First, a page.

Screen mirroring also allows our teachers to be more immersed with their students, rather than anchored to their desk up front. Students anywhere in the room can present their work, fostering a culture of teamwork amongst the class. Problem-solving in the world beyond school is not always a solo experience, so learning to work together early is essential to developing critical-thinking skills. Plus, when students are given a problem to solve, and a partner to solve the problem with, they’re less likely to use the time to talk about the weekend if they know they might be required to share their screen with the rest of the class after 15 minutes!
With universal technology, the students can take it and run (quite literally). I was walking out of school one day and saw students testing the relation between speed and distance by using their iPads to record videos of themselves doing the long jump. Technology allowed them to look back at themselves and recognize that the faster they run, the longer they jump, and vice versa. It helped them prove the science behind the sport. Then they went into class and made a compilation video of test runs, and put it up on the big screen to show the rest of the class.
Making Teachers’ Jobs Easier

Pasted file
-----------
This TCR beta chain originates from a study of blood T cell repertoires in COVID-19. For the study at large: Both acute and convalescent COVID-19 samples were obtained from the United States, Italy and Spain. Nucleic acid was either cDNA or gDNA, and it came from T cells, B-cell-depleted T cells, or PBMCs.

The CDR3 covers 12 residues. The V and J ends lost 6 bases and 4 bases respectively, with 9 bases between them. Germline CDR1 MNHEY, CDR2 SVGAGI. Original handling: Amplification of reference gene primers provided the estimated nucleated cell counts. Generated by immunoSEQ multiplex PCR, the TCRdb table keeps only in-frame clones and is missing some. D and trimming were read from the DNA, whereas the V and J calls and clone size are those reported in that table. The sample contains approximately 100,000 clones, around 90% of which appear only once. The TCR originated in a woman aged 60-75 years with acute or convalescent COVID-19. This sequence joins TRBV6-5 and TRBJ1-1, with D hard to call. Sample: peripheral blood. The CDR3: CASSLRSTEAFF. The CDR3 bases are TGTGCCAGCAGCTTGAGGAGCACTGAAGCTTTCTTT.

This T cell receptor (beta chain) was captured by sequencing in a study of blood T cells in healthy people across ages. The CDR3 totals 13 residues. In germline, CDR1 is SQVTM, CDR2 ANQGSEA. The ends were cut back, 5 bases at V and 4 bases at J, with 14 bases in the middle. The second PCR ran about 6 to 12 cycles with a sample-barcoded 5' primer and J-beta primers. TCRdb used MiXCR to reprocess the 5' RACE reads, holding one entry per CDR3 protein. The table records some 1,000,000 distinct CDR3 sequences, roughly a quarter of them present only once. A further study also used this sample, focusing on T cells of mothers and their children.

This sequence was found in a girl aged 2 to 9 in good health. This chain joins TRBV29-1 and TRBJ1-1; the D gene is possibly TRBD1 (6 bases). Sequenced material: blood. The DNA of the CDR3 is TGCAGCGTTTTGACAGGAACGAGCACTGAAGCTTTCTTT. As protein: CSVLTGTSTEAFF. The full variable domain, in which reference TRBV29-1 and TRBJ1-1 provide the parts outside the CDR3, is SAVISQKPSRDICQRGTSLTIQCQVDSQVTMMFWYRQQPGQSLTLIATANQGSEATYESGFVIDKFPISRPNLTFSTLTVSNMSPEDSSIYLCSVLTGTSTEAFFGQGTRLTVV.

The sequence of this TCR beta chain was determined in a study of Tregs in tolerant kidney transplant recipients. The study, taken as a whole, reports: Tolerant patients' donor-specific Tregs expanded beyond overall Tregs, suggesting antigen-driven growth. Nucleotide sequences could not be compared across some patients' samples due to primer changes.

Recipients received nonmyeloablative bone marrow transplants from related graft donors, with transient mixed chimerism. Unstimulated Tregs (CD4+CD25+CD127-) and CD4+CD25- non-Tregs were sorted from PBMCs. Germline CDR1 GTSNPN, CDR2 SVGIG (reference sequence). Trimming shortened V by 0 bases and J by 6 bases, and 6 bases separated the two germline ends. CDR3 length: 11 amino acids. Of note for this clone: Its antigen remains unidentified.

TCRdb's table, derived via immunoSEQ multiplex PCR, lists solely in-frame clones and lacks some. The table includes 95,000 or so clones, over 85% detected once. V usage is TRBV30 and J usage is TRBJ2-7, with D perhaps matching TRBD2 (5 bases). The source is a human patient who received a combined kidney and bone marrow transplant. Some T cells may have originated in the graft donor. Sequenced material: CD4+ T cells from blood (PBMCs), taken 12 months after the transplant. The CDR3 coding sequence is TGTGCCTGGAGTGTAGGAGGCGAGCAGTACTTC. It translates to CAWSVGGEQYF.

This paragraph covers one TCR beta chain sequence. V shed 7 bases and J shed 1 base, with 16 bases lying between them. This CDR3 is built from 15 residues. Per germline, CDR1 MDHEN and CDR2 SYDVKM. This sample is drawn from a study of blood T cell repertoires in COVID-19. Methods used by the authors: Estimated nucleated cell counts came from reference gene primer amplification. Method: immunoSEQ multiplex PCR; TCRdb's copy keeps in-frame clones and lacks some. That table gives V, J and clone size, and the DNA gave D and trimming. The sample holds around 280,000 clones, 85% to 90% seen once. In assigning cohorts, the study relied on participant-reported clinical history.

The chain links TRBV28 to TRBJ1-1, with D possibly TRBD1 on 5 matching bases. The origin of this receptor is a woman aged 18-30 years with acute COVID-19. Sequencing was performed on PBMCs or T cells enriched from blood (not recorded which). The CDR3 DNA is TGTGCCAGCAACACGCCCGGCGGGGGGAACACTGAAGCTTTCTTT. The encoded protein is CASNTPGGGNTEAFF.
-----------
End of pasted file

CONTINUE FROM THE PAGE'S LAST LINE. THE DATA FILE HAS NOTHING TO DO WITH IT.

My prior work experience in global, multinational law and accounting firms included walking into large conference rooms where the AV usage was perfect. So, when I got into a school and saw the challenges that teachers were facing around collaboration, I was scratching my head a bit.
Cables were constantly being snapped, getting lost, or didn’t fit the various laptops and tablets. Wirelessly integrating a screen mirroring solution with the ability to stream across devices solved that problem because everything was universal. Teacher’s aren’t walking into a new room and saying, “Oh goodness, where’s the remote? How do I connect my laptop?” The hassle is eliminated because they now connect wirelessly to the screen using an app. To make their tech setup even easier, all our classroom screens are controlled by simple wall controllers rather than remote controls to eliminate confusion, flat batteries, and lost remotes. We have 150 or more classrooms at BGS, and any teacher can walk in and teach using their own resources.
Keys to a Seamless Implementation
In this fast-paced world where everything changes constantly, IT directors are under more pressure than ever to deliver stable and fast WiFi into every corner of sprawling campuses. My advice is to become familiar with your teachers’ challenges, frustrations, priorities, and the ideas they have. Then work with them to ensure that whatever you are delivering is making their lives easier and more efficient. The hardest work is architecting solutions so that they become really simple.
The most successful tools are the ones that are intuitive to use. If staff or students need to sit through training and can’t just pick it up and start working, good adoption is challenging. Teachers and students are time-poor, and taking up time with too much technology overhead tends to frustrate and disengage them. Do a small number of things you can focus on really well, rather than throwing a lot of things at them and hoping something works.
Sandra Maher is the IT director at Brighton Grammar School in Victoria, Australia.